At the beginning of this year, Prince Philip, the Duke of Edinburgh, praised the vital work of engineers, saying that “everything not invented
by God is invented by an engineer”. I think this describes really well the bedrock of our high-tech business, our Finnish engineers –
the people who built the mobile phone giant Nokia back in the day.
I’ve spent quite some time living abroad in the United States, France and Malaysia, hence I have worked with many different cultures and engineers. Whilst engineers from various working cultures and countries have their own special characteristics, I think what makes Finnish engineers so unique is their honesty and conscientiousness and the ability to “walk the extra mile”. Oh, and not to mention being able to admit their mistakes, which plays an essential role in solving problems much faster, since you do not have to think about saving face. It still puzzles me how difficult it is in some cultures to admit an error. Or to dare say, “I don’t know”.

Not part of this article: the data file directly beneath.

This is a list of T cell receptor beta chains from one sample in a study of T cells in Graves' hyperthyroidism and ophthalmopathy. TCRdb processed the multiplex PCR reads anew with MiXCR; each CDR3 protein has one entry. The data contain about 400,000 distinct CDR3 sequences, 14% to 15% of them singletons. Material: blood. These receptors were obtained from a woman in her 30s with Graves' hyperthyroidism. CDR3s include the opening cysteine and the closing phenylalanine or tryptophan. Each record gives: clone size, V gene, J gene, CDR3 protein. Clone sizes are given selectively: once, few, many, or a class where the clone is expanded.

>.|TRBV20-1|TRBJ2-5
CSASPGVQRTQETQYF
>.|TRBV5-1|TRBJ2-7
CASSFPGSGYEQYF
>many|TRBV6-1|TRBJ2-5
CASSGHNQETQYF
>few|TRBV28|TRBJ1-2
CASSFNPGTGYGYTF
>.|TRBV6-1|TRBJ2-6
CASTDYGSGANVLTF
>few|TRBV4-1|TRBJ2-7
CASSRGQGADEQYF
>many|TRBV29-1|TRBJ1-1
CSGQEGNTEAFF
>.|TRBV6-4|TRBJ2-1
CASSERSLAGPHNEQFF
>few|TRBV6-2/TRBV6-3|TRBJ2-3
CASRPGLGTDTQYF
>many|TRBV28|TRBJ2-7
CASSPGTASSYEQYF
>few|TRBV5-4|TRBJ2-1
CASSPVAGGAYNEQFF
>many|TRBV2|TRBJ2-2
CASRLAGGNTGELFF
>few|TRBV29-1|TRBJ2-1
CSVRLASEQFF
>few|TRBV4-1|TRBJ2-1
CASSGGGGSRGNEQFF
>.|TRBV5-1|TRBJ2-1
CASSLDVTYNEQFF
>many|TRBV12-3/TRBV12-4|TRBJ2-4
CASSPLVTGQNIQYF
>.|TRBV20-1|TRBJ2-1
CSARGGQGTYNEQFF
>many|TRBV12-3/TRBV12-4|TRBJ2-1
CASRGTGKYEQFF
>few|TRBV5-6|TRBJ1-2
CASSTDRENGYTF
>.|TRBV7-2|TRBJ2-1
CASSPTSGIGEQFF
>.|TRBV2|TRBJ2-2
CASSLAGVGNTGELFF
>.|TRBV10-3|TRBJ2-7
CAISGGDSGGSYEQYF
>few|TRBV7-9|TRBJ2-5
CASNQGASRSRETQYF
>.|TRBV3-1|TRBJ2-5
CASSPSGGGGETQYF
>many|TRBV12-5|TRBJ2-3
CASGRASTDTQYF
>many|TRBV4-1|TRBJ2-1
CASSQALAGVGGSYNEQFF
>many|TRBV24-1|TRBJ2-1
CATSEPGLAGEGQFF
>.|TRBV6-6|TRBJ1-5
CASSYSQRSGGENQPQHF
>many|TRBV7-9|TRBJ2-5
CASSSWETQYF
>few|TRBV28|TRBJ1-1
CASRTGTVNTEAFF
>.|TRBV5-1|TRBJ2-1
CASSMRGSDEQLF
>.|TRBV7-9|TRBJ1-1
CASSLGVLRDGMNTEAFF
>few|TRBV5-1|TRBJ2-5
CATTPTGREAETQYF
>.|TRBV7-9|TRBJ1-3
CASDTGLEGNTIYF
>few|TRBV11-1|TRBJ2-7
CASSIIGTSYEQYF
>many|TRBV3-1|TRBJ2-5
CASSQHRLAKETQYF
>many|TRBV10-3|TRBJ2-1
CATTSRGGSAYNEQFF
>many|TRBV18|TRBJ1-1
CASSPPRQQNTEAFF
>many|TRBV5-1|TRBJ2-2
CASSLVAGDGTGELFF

Finnish engineers are very initiative and keen on thinking outside the box. Here is an interesting story about what a Finnish engineer can do:
in 2007, two engineers from Tampere, Mikko Kuitunen and Pekka Virtanen, established a company called Vincit. The aim was to create a company that one can be proud of when working there. Or more casually (as Finnish engineers like to call it), create a company where you won’t feel pissed off when going to the office on Monday morning. The rest is history. With this mindset the company has grown to more than 200 people and has been voted the best workplace in Finland in 2014, 2015 and 2016. And last, but not least, this year Vincit was listed on the Helsinki Stock Exchange and voted the best workplace in Europe.